In the case at bar adverse possession has not continued for a period of ten years prior to the bringing of the counterclaim. This distinction is important. All that Mountrail County ever had was bare color *137 of title, which was a mere cloud upon the title of the record owner Jensen. His presumptive possession was never divested by the county and as far as this record shows was not divested until 1948. If the county's void tax deed had in fact been valid, Jensen would have had the right to repurchase the land as long as the tax title remained in the county. Section 57-2819, NDRC 1943. Did the ten year statute under consideration run against Jensen's right of action to quiet title during the period in which the county held mere color of title under a void tax deed and during which Jensen would have had the right to repurchase if the county's title had been valid? Certainly one who has valid title and possession of land need not be ever watchful lest someone place a void deed of record which after a period of ten years the owner would be powerless to have removed as a cloud upon his title because of our statute of limitations.

In Bailey v. Hopkins, 152 N.C. 748, 67 S.E. 569, 570, it is said:

"A landowner cannot be expected to bring action against every man who, while not in possession, shall declare he claims an interest in the property, under penalty to the owner after the lapse of 10 years of being barred of action for a later assertion of title."

In Secret Valley Land Co. v. Perry, 187 Cal. 420, 202 P. 449, 451, the Supreme Court of California in considering both laches and the statute of limitations expressed itself pertinently as follows:

"A defendant holding the legal title, or a paramount claim to the legal title, is not called upon to take action against a hostile claim which is not of a nature to ripen into a valid adverse title. Farmers' Loan & Trust Co. v. Denver, L. & G. R. Co., 126 F. 46, 60 C.C.A. 588; Hays v. Marsh, 123 Iowa 81, 98 N.W. 604. "It would be strange application of the doctrine of laches to hold in this instance that the plaintiff could maintain its attack upon the validity of defendants' claim of title, but that the defendants might not defend by showing the invalidity of plaintiff's claim. Defendants' right of action is no more stale than that of plaintiff. Both arose at the same time. When plaintiff redeemed from the tax sale and obtained a certificate of purchase from the state, a right of action arose in favor of each claimant against the other, where neither had a right of action before. "The same argument applies to the plea of the statute of limitations. Plaintiff commences this action 9 years after its right of action accrued, and interposes the plea of the statute of limitations against an affirmative defense which arose at the same time. "In any event, this is not a case where the statute of limitations has run against either of the parties. An outstanding adverse claim, which amounts only to a cloud upon the title, is a continuing cause of action, and is not barred by lapse of time, until the hostile claim is asserted in some manner to jeopardize the superior title. So long as the adverse claim lies dormant and inactive the owner of the superior title may not be incommoded by it, and has the privilege of allowing it to stand indefinitely. Each day's assertion of such adverse claim gives a renewed cause of action to quiet title until such action is brought. People v. Center, 66 Cal. 551, 565, 5 P. 263, 6 P. 481; Hyde v. Redding, 74 Cal. 493, 16 P. 380; Kypadel Coal & Lumber Co. v. Millard, supra. (165 Ky. 432, 177 S.W. 270.)" See also Page v. Smith, 33 N.D. 369, 157 N.W. 477; Newport v. Hatton, 195 Cal. 132, 231 P. 987; Cooper v. Rhea, 82 Kan. 109, 107 P. 799, 29 L.R.A.,N.S., 930, 136 Am.St.Rep. 100, 20 Ann.Cas. 42, and note.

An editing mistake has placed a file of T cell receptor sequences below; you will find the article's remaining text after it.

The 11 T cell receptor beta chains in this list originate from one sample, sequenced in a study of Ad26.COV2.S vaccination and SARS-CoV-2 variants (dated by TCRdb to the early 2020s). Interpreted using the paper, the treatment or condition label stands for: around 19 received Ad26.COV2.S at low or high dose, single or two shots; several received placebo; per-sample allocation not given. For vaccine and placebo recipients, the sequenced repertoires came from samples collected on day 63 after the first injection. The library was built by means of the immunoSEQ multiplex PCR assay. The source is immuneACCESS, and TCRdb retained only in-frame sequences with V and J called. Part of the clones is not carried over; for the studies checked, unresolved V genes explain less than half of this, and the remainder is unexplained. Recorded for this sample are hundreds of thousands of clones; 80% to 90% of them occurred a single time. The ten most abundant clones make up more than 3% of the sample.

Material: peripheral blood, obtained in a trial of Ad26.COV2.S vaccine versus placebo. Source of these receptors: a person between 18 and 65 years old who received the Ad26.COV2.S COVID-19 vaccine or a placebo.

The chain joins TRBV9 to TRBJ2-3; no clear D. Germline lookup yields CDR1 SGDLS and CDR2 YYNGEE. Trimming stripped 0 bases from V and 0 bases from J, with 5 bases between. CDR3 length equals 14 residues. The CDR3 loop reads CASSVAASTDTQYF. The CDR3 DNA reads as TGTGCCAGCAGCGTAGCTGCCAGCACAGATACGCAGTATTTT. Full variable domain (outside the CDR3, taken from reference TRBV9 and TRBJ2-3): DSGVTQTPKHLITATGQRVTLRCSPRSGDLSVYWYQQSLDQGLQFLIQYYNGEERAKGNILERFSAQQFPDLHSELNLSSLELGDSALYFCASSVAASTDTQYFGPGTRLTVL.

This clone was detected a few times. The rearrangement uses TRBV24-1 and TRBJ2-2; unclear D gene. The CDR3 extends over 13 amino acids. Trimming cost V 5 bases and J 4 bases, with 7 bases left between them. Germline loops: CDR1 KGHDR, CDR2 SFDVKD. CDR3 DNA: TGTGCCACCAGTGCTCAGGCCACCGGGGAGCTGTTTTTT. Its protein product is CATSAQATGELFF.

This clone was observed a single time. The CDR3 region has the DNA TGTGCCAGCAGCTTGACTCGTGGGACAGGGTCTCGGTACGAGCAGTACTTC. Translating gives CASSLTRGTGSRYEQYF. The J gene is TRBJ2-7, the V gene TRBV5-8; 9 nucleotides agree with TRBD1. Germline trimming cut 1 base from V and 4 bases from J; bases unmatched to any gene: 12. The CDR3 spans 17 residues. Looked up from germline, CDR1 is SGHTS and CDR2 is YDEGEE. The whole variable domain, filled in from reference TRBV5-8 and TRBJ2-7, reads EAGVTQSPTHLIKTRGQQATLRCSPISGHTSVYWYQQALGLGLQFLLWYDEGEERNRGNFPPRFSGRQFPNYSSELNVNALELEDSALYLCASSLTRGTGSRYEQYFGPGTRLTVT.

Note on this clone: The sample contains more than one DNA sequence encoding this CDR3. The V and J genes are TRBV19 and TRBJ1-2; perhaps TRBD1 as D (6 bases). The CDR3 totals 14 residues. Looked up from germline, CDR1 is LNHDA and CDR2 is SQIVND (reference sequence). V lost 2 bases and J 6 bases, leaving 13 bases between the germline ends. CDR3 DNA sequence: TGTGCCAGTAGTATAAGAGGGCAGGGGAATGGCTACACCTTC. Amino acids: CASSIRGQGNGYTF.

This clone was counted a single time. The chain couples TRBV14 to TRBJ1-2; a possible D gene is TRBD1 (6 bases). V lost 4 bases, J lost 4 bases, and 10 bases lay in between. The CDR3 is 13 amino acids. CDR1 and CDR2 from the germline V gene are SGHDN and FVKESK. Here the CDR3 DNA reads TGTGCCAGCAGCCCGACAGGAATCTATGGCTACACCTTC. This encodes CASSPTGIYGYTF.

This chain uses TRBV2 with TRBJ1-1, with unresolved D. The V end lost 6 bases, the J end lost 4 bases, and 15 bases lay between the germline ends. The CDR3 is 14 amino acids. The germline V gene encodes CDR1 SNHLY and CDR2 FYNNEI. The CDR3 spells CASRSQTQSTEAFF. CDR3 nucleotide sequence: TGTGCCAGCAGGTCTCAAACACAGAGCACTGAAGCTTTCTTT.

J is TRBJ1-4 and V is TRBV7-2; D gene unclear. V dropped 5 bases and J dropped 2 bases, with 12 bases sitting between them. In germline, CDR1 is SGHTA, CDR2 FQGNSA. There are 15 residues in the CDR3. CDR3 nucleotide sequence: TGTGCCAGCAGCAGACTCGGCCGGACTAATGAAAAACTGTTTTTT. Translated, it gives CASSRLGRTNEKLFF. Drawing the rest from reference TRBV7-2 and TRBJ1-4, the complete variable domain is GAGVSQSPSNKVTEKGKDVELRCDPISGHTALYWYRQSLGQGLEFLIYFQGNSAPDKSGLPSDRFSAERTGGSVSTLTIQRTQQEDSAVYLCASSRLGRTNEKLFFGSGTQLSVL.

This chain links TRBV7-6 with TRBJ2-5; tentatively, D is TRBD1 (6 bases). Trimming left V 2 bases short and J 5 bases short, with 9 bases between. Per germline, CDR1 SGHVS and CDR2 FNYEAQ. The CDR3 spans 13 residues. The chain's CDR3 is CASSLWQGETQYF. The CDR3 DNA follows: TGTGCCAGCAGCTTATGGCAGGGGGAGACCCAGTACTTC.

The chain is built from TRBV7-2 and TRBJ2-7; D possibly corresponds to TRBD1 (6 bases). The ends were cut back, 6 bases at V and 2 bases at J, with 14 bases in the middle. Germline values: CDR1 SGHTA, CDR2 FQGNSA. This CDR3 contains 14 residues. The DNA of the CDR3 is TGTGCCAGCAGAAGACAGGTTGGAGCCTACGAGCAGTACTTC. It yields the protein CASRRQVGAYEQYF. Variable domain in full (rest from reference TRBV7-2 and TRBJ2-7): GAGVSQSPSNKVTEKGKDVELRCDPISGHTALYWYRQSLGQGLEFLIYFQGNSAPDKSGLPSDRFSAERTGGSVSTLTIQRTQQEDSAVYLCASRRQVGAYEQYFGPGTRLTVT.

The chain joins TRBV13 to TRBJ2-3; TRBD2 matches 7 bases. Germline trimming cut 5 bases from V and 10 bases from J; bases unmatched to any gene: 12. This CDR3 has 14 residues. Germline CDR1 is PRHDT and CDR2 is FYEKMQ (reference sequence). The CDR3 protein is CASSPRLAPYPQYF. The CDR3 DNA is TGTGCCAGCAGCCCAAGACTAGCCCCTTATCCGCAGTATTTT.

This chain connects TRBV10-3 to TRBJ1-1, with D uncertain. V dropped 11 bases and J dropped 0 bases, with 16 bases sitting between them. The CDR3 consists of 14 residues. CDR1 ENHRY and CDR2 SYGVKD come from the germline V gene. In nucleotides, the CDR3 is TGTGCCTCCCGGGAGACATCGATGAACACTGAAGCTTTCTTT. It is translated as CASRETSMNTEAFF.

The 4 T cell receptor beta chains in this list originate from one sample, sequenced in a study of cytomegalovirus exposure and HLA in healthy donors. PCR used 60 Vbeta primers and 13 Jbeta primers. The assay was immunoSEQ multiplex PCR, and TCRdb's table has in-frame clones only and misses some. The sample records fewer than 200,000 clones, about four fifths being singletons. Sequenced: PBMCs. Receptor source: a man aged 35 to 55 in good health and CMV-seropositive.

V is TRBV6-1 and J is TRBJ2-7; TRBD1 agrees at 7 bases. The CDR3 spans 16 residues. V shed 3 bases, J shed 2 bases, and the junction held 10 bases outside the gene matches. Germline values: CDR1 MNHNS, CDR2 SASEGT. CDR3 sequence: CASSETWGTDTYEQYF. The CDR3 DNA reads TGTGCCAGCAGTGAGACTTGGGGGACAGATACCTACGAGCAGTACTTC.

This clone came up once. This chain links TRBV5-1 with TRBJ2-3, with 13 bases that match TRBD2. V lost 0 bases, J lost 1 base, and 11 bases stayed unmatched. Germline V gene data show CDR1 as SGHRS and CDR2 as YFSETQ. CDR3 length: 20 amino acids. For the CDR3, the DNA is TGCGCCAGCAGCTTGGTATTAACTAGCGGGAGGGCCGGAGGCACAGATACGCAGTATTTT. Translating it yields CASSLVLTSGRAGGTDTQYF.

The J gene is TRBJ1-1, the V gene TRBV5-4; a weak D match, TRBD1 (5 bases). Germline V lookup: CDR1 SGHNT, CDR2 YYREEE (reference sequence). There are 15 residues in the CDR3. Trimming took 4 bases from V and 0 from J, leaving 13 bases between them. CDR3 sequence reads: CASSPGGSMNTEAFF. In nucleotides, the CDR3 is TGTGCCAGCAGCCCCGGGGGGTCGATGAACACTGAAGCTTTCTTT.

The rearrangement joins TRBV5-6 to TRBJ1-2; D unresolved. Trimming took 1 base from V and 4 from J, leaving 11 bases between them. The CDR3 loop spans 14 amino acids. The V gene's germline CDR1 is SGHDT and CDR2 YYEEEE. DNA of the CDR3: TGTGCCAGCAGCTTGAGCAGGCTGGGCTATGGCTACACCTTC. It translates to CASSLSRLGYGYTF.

Assuming that the ten year residuary statute of limitations is otherwise applicable under the facts in this case, it is clear to all of us that the mere color of title of Mountrail County as evidenced by its void tax deed did not start the period of the statute to run and that ten years did *138 not elapse between the time the appellant Jensen's cause of action accrued and his assertion thereof in his counterclaim. The same reasoning applies to the rights of the appellant Smith, with the same result.

The judgment appealed from is reversed and the case is remanded for entry of judgment in conformity herewith.